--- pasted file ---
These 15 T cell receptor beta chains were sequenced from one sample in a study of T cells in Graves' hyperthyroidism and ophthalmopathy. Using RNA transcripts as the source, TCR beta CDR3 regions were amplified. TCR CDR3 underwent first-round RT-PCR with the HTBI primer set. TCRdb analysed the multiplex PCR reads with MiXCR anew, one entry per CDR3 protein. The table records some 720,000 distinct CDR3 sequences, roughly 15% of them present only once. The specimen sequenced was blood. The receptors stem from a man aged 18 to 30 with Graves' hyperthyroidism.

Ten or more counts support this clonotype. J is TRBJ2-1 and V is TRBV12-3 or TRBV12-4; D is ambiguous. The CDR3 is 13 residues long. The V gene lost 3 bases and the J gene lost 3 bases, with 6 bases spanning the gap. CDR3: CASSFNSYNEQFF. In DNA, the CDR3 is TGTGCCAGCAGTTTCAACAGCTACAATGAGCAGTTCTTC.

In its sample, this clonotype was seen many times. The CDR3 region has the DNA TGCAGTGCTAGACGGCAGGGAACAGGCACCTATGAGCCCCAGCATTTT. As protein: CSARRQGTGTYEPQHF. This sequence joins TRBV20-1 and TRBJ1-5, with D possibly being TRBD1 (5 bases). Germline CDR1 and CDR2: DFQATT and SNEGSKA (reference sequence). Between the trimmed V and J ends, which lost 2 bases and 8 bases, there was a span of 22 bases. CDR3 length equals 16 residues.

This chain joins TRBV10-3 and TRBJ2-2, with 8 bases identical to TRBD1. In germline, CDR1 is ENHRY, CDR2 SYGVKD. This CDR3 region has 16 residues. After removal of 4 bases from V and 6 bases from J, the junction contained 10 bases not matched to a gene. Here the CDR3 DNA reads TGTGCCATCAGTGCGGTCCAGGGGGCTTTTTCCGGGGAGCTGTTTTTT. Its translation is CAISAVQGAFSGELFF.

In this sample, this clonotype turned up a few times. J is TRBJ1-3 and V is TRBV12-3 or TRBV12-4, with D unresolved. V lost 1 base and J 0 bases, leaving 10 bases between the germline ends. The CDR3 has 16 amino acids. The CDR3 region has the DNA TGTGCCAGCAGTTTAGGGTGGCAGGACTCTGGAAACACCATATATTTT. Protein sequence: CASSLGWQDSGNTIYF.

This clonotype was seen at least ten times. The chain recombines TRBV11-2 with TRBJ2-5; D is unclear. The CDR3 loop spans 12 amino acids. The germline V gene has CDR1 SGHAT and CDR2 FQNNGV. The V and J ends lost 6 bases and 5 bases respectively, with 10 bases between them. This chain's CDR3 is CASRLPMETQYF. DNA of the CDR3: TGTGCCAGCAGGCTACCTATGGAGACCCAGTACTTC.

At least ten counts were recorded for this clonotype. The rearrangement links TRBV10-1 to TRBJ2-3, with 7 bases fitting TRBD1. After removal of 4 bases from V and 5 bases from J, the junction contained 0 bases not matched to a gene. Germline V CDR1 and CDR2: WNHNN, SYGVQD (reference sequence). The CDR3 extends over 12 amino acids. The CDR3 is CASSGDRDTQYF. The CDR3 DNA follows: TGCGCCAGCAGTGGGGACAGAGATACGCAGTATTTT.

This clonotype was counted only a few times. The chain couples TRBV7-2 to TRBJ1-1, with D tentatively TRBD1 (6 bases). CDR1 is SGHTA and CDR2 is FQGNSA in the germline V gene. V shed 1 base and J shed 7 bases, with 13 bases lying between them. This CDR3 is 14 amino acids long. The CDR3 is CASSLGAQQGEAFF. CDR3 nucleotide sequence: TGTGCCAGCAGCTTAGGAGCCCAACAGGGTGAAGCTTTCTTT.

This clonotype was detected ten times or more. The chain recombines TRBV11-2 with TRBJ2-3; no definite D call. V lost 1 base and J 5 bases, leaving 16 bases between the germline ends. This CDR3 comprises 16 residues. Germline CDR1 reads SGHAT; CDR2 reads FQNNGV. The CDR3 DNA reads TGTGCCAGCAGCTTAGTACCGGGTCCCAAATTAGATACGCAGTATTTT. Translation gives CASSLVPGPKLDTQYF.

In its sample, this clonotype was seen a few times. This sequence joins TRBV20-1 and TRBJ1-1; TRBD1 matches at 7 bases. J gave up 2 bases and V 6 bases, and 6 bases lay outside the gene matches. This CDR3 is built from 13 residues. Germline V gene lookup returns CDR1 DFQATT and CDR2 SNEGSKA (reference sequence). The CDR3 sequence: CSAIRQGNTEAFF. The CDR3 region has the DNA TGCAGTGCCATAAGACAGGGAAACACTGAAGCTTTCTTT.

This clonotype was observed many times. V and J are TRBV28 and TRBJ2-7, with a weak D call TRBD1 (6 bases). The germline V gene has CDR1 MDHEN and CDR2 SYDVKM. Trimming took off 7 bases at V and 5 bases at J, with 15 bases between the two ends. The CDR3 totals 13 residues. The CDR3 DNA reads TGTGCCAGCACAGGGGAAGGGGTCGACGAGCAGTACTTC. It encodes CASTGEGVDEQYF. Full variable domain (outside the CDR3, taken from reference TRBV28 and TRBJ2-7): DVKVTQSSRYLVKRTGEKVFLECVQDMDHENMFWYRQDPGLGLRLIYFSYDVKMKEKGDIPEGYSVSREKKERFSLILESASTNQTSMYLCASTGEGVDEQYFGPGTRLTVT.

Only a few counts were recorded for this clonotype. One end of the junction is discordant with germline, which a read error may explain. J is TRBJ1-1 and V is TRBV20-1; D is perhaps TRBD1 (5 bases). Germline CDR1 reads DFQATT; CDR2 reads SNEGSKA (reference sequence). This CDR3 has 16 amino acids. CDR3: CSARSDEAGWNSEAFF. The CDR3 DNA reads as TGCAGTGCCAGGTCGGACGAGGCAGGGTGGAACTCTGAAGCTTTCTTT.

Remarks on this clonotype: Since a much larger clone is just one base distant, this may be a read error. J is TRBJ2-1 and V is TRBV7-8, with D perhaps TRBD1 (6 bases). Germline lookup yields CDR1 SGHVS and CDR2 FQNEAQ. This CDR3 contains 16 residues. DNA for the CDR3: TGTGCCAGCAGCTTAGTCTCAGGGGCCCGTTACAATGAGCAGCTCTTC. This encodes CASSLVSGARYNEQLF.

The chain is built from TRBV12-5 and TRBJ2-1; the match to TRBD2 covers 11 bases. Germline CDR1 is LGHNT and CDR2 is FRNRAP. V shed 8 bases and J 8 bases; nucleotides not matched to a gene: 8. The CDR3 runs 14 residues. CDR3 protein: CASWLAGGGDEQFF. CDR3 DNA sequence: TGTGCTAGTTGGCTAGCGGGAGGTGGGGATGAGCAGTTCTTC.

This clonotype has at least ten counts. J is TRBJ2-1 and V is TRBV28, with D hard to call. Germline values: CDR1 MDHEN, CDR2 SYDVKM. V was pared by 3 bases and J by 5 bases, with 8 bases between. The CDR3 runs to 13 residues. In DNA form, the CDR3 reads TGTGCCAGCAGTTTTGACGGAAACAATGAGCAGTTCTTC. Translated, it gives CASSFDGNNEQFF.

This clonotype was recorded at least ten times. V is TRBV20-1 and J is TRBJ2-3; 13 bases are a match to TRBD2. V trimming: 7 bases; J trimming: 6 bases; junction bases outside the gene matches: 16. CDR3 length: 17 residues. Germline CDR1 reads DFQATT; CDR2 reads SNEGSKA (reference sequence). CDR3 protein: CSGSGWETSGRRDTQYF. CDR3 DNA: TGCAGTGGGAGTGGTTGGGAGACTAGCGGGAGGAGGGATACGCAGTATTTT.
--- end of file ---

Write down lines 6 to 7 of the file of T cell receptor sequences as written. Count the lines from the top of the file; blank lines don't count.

This clonotype was seen at least ten times. The chain recombines TRBV11-2 with TRBJ2-5; D is unclear. The CDR3 loop spans 12 amino acids. The germline V gene has CDR1 SGHAT and CDR2 FQNNGV. The V and J ends lost 6 bases and 5 bases respectively, with 10 bases between them. This chain's CDR3 is CASRLPMETQYF. DNA of the CDR3: TGTGCCAGCAGGCTACCTATGGAGACCCAGTACTTC.

At least ten counts were recorded for this clonotype. The rearrangement links TRBV10-1 to TRBJ2-3, with 7 bases fitting TRBD1. After removal of 4 bases from V and 5 bases from J, the junction contained 0 bases not matched to a gene. Germline V CDR1 and CDR2: WNHNN, SYGVQD (reference sequence). The CDR3 extends over 12 amino acids. The CDR3 is CASSGDRDTQYF. The CDR3 DNA follows: TGCGCCAGCAGTGGGGACAGAGATACGCAGTATTTT.